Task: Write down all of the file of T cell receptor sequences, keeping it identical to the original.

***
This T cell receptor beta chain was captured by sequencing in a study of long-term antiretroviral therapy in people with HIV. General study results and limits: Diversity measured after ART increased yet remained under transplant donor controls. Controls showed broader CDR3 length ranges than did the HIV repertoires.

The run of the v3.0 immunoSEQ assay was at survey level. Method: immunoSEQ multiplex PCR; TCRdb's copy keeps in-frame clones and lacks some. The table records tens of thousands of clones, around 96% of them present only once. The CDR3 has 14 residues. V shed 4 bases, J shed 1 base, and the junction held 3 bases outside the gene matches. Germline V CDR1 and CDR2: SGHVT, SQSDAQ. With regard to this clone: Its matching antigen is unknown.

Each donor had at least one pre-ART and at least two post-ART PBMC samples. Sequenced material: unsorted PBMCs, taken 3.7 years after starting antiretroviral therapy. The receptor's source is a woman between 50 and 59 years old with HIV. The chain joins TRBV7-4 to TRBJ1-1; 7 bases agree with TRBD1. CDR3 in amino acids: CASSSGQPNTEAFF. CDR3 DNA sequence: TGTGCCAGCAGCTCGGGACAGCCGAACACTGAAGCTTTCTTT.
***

This T cell receptor beta chain was captured by sequencing in a study of long-term antiretroviral therapy in people with HIV. General study results and limits: Diversity measured after ART increased yet remained under transplant donor controls. Controls showed broader CDR3 length ranges than did the HIV repertoires.

The run of the v3.0 immunoSEQ assay was at survey level. Method: immunoSEQ multiplex PCR; TCRdb's copy keeps in-frame clones and lacks some. The table records tens of thousands of clones, around 96% of them present only once. The CDR3 has 14 residues. V shed 4 bases, J shed 1 base, and the junction held 3 bases outside the gene matches. Germline V CDR1 and CDR2: SGHVT, SQSDAQ. With regard to this clone: Its matching antigen is unknown.

Each donor had at least one pre-ART and at least two post-ART PBMC samples. Sequenced material: unsorted PBMCs, taken 3.7 years after starting antiretroviral therapy. The receptor's source is a woman between 50 and 59 years old with HIV. The chain joins TRBV7-4 to TRBJ1-1; 7 bases agree with TRBD1. CDR3 in amino acids: CASSSGQPNTEAFF. CDR3 DNA sequence: TGTGCCAGCAGCTCGGGACAGCCGAACACTGAAGCTTTCTTT.